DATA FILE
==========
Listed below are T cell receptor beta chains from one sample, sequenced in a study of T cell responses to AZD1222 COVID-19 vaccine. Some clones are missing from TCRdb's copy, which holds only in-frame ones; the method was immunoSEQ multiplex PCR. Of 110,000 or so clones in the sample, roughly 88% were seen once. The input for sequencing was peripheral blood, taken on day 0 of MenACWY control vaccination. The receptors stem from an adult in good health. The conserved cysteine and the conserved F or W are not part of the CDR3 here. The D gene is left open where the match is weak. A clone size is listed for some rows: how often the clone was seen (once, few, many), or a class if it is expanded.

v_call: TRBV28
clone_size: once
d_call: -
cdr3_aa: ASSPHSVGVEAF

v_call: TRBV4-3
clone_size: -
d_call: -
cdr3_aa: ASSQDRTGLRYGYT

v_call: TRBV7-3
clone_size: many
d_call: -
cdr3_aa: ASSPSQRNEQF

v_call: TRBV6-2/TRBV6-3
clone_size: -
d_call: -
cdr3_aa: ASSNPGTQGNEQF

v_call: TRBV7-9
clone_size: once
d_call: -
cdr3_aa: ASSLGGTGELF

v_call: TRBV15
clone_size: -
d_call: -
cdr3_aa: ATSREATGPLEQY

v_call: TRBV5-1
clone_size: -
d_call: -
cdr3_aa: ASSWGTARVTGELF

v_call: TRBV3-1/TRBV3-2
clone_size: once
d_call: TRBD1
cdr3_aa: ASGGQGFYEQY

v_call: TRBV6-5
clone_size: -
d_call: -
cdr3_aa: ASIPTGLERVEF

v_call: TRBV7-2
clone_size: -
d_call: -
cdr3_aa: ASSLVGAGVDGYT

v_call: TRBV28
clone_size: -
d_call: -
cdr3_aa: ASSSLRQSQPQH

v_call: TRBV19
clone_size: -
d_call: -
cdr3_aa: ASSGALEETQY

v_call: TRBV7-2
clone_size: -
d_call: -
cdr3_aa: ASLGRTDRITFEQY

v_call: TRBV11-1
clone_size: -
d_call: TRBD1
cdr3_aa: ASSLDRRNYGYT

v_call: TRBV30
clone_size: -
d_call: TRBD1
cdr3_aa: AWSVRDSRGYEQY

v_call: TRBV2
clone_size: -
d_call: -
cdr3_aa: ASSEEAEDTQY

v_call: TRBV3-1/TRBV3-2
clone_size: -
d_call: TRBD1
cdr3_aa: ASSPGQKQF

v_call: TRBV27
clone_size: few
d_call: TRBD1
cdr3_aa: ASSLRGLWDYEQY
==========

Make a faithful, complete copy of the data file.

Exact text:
Listed below are T cell receptor beta chains from one sample, sequenced in a study of T cell responses to AZD1222 COVID-19 vaccine. Some clones are missing from TCRdb's copy, which holds only in-frame ones; the method was immunoSEQ multiplex PCR. Of 110,000 or so clones in the sample, roughly 88% were seen once. The input for sequencing was peripheral blood, taken on day 0 of MenACWY control vaccination. The receptors stem from an adult in good health. The conserved cysteine and the conserved F or W are not part of the CDR3 here. The D gene is left open where the match is weak. A clone size is listed for some rows: how often the clone was seen (once, few, many), or a class if it is expanded.

v_call: TRBV28
clone_size: once
d_call: -
cdr3_aa: ASSPHSVGVEAF

v_call: TRBV4-3
clone_size: -
d_call: -
cdr3_aa: ASSQDRTGLRYGYT

v_call: TRBV7-3
clone_size: many
d_call: -
cdr3_aa: ASSPSQRNEQF

v_call: TRBV6-2/TRBV6-3
clone_size: -
d_call: -
cdr3_aa: ASSNPGTQGNEQF

v_call: TRBV7-9
clone_size: once
d_call: -
cdr3_aa: ASSLGGTGELF

v_call: TRBV15
clone_size: -
d_call: -
cdr3_aa: ATSREATGPLEQY

v_call: TRBV5-1
clone_size: -
d_call: -
cdr3_aa: ASSWGTARVTGELF

v_call: TRBV3-1/TRBV3-2
clone_size: once
d_call: TRBD1
cdr3_aa: ASGGQGFYEQY

v_call: TRBV6-5
clone_size: -
d_call: -
cdr3_aa: ASIPTGLERVEF

v_call: TRBV7-2
clone_size: -
d_call: -
cdr3_aa: ASSLVGAGVDGYT

v_call: TRBV28
clone_size: -
d_call: -
cdr3_aa: ASSSLRQSQPQH

v_call: TRBV19
clone_size: -
d_call: -
cdr3_aa: ASSGALEETQY

v_call: TRBV7-2
clone_size: -
d_call: -
cdr3_aa: ASLGRTDRITFEQY

v_call: TRBV11-1
clone_size: -
d_call: TRBD1
cdr3_aa: ASSLDRRNYGYT

v_call: TRBV30
clone_size: -
d_call: TRBD1
cdr3_aa: AWSVRDSRGYEQY

v_call: TRBV2
clone_size: -
d_call: -
cdr3_aa: ASSEEAEDTQY

v_call: TRBV3-1/TRBV3-2
clone_size: -
d_call: TRBD1
cdr3_aa: ASSPGQKQF

v_call: TRBV27
clone_size: few
d_call: TRBD1
cdr3_aa: ASSLRGLWDYEQY